# 1979 AHSME Problems/Problem 20

## Problem #20

If $a=\tfrac{1}{2}$ and $(a+1)(b+1)=2$ then the radian measure of $\arctan a + \arctan b$ equals

$\textbf{(A) }\frac{\pi}{2}\qquad \textbf{(B) }\frac{\pi}{3}\qquad \textbf{(C) }\frac{\pi}{4}\qquad \textbf{(D) }\frac{\pi}{5}\qquad \textbf{(E) }\frac{\pi}{6}$

## Solution

Solution by e_power_pi_times_i

Since $a=\frac{1}{2}$, $b=\frac{1}{3}$. Now we evaluate $\arctan a$ and $\arctan b$. Denote $x$ and $\theta$ such that $\arctan x = \theta$. Then $\tan(\arctan(x)) = \tan(\theta)$, and simplifying gives $x = \tan(\theta)$. So $a = \tan(\theta_a) = \frac{1}{2}$ and $b = \tan(\theta_b) = \frac{1}{3}$. The question asks for $\theta_a + \theta_b$, so we try to find $\tan(\theta_a + \theta_b)$ in terms of $\tan(\theta_a)$ and $\tan(\theta_b)$. Using the angle addition formula for $\tan(\alpha+\beta)$, we get that $\tan(\theta_a + \theta_b) = \frac{\tan(\theta_a)+\tan(\theta_b)}{1-\tan(\theta_a)\tan(\theta_b)}$. Plugging $\tan(\theta_a) = \frac{1}{2}$ and $\tan(\theta_b) = \frac{1}{3}$ in, we have $\tan(\theta_a + \theta_b) = \frac{\frac{1}{2}+\frac{1}{3}}{1-(\frac{1}{2})(\frac{1}{3})}$. Simplifying, $\tan(\theta_a + \theta_b) = 1$, so $\theta_a + \theta_b$ in radians is $\boxed{\textbf{(C) } \frac{\pi}{4}}$.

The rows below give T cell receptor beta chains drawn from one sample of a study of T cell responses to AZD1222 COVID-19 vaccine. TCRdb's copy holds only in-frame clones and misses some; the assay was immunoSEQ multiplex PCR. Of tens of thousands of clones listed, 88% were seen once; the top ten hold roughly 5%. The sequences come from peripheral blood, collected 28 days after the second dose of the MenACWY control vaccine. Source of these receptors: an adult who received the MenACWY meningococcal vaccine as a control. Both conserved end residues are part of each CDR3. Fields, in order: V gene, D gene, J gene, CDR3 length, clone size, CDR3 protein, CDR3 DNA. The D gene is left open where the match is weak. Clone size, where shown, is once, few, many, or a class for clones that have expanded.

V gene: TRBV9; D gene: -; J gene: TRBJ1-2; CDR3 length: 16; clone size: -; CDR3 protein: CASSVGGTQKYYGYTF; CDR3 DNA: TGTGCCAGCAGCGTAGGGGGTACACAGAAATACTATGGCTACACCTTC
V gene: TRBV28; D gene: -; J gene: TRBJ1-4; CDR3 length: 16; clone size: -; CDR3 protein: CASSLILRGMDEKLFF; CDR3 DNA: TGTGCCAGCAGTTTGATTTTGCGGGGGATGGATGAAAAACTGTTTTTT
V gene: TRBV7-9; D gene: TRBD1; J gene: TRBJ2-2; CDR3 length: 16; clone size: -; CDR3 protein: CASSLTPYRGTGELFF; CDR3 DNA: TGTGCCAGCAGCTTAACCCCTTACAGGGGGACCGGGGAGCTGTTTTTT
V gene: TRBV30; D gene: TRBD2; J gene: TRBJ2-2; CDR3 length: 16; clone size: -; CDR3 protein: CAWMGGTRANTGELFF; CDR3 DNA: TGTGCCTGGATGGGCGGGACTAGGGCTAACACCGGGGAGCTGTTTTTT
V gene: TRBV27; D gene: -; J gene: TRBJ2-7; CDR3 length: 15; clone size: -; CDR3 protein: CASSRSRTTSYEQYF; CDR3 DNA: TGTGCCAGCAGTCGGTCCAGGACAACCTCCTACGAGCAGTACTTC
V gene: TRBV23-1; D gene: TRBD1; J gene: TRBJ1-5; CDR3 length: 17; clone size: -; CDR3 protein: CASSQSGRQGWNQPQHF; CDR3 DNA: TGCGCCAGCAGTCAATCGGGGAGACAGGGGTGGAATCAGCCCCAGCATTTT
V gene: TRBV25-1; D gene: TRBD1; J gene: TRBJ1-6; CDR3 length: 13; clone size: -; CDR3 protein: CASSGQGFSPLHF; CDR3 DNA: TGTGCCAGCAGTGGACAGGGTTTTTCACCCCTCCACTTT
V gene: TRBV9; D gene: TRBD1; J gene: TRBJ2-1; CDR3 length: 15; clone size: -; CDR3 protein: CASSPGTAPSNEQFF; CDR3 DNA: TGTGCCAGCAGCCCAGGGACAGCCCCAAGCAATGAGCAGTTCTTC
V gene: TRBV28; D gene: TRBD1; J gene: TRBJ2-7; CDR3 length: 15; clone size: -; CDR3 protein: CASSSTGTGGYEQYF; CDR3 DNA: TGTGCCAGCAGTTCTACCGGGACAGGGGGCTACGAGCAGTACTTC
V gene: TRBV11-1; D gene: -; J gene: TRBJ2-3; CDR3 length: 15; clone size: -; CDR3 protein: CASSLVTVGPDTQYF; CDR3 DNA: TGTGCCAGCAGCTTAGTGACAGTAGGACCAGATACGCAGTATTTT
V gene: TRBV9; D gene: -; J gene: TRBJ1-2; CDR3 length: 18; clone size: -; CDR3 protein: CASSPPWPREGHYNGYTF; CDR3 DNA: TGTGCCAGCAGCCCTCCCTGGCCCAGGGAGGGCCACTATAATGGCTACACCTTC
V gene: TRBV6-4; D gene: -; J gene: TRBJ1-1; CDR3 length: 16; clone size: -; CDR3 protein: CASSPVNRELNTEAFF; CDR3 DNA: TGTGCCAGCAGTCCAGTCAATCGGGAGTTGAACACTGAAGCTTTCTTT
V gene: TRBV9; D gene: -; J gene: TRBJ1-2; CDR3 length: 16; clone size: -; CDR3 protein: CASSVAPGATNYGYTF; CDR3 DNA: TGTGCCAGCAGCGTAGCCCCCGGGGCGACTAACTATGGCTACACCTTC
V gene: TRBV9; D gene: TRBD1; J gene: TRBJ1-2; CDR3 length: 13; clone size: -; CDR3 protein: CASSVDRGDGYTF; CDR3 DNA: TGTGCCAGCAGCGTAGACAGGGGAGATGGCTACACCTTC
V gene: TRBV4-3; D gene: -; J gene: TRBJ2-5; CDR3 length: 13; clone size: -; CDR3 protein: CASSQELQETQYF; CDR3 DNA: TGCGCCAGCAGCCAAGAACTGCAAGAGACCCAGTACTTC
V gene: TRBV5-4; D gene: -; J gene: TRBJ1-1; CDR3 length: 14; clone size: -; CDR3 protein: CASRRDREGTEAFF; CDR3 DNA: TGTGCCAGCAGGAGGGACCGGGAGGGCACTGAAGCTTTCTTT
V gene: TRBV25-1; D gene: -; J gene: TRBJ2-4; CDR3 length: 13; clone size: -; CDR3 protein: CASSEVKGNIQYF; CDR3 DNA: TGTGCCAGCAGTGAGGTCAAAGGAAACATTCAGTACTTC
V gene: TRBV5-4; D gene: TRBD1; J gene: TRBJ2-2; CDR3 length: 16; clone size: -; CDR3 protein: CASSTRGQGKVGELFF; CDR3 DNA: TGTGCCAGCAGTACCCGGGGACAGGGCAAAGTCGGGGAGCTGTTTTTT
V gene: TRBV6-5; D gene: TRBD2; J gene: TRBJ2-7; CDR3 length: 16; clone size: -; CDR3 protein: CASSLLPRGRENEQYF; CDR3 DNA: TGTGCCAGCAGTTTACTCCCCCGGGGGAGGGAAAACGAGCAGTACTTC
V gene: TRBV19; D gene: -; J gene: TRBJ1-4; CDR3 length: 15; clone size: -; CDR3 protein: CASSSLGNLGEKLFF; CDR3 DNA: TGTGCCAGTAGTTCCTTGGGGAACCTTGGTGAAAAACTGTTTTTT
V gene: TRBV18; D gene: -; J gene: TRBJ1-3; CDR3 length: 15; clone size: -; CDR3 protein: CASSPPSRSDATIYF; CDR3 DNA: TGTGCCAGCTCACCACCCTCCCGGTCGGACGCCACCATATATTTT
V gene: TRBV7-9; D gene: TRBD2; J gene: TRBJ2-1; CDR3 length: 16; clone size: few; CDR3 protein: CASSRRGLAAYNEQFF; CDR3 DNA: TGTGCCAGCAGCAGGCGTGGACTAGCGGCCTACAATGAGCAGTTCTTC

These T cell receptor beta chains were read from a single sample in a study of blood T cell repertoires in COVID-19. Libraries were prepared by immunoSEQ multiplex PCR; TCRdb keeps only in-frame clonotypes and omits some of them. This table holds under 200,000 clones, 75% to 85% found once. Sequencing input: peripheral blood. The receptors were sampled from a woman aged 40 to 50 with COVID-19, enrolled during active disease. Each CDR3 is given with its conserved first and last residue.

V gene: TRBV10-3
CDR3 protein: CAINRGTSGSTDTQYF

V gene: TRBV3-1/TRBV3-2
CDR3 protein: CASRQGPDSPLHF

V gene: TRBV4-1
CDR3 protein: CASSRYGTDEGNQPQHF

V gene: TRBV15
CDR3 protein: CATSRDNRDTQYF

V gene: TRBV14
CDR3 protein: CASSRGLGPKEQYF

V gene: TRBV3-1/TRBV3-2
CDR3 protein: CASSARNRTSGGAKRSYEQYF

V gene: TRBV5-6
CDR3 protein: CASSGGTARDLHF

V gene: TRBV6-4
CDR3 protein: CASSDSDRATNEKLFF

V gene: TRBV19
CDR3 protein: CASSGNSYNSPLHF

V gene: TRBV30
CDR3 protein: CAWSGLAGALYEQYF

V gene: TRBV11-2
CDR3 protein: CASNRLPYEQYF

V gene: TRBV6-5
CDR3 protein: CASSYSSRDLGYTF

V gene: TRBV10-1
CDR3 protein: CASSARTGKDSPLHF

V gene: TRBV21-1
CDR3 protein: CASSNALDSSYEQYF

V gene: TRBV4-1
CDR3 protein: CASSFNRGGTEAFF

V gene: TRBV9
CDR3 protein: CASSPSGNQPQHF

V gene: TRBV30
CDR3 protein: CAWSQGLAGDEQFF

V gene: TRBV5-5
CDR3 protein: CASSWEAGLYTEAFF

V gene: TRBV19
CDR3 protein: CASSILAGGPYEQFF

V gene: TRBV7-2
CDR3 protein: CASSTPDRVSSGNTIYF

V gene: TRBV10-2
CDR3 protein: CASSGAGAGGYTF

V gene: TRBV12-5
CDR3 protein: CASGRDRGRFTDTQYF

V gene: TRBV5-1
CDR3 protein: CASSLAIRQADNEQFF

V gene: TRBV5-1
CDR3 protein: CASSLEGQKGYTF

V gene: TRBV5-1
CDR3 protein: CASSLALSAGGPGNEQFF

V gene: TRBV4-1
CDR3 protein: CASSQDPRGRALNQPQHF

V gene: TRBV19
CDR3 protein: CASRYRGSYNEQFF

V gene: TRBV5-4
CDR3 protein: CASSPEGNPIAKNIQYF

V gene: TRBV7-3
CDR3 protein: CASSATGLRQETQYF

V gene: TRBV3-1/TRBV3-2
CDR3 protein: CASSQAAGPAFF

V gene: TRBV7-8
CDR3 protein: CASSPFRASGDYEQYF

## Solution 1.1 (Guiding through the thought process)

Thinking through the problem, we can see $\arctan a$ is the angle whose tangent is $0.5$. $\arctan b$ is the angle whose tangent is $\frac{1}{3}$. Call the former angle $\theta_1$, the latter $\theta_2$. So we are trying to find $\theta_1+\theta_2$. So given two tangent measures, it is natural for us to think about the sum of tangent measures (what else can we try? Remember: we are not allowed to use calculators). Plug in as above and continue on.

~hastapasta